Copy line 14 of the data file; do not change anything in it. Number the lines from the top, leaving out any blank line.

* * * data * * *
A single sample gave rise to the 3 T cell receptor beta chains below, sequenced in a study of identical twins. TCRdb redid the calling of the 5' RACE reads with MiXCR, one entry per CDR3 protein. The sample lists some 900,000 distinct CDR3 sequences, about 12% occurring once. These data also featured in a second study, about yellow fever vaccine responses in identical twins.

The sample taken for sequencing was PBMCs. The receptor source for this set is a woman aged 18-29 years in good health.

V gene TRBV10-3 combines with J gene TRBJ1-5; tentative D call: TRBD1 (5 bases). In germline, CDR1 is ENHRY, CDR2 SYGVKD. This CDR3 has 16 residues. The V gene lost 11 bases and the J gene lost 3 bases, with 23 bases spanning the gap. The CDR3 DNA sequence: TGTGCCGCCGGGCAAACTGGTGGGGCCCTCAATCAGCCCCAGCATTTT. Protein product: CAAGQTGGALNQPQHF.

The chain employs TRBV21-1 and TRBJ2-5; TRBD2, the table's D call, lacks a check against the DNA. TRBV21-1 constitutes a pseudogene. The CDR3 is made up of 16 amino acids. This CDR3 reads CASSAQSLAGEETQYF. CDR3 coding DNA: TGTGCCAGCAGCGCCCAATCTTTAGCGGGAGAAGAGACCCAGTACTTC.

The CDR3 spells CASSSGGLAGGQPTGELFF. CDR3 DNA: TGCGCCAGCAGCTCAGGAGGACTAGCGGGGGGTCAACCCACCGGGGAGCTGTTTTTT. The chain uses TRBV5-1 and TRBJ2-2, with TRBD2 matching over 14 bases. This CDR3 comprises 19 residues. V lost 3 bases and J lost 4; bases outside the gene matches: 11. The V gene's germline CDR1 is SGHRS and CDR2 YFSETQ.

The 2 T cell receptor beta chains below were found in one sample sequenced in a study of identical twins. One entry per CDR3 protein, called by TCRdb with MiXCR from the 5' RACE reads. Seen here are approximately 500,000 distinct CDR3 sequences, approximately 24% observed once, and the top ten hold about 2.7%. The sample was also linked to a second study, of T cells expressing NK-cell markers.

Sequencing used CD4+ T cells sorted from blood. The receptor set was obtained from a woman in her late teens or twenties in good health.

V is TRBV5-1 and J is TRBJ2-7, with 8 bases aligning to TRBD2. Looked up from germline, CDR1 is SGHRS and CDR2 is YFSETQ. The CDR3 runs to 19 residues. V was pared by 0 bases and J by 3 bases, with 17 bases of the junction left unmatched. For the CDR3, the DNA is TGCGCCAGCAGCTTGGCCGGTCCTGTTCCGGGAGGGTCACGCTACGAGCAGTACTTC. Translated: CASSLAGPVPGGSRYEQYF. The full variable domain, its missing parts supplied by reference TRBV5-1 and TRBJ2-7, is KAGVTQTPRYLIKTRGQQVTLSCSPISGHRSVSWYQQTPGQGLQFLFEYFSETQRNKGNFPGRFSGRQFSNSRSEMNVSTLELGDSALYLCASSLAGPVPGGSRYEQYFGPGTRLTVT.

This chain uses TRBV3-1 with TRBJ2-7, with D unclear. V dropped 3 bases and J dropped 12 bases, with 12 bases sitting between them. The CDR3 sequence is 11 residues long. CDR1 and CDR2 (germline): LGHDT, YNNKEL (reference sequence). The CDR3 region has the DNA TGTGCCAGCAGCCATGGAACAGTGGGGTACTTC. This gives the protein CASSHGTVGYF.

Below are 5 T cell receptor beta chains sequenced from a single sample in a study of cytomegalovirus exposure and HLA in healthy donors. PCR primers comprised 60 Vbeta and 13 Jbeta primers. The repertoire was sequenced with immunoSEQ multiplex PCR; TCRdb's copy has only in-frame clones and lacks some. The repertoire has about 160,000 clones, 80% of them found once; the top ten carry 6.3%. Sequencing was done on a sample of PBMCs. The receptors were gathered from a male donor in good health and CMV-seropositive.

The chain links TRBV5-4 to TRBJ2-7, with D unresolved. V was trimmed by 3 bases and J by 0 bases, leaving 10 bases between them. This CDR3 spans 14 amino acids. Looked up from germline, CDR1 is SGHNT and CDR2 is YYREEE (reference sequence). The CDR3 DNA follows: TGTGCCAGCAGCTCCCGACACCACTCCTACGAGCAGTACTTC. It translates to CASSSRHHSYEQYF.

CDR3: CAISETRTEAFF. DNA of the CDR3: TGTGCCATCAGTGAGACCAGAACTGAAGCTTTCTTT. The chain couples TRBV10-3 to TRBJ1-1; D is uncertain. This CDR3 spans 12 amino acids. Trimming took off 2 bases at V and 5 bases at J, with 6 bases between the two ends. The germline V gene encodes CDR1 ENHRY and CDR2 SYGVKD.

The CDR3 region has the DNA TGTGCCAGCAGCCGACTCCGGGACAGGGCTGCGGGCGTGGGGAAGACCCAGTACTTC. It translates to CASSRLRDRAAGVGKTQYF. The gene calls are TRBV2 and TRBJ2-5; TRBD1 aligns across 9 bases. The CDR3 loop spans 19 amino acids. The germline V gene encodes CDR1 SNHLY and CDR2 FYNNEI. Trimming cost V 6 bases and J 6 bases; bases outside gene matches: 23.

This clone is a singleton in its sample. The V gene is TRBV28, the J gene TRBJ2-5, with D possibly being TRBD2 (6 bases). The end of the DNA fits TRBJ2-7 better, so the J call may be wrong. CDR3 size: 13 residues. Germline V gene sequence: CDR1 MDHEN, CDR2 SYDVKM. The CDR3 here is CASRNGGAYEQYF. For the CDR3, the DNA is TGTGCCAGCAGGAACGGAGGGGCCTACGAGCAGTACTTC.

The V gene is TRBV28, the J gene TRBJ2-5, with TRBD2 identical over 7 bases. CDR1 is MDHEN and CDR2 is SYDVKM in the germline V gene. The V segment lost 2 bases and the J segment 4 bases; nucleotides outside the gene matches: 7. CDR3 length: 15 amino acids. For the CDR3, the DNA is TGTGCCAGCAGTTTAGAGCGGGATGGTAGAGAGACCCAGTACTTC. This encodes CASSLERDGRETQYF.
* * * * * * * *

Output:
This clone is a singleton in its sample. The V gene is TRBV28, the J gene TRBJ2-5, with D possibly being TRBD2 (6 bases). The end of the DNA fits TRBJ2-7 better, so the J call may be wrong. CDR3 size: 13 residues. Germline V gene sequence: CDR1 MDHEN, CDR2 SYDVKM. The CDR3 here is CASRNGGAYEQYF. For the CDR3, the DNA is TGTGCCAGCAGGAACGGAGGGGCCTACGAGCAGTACTTC.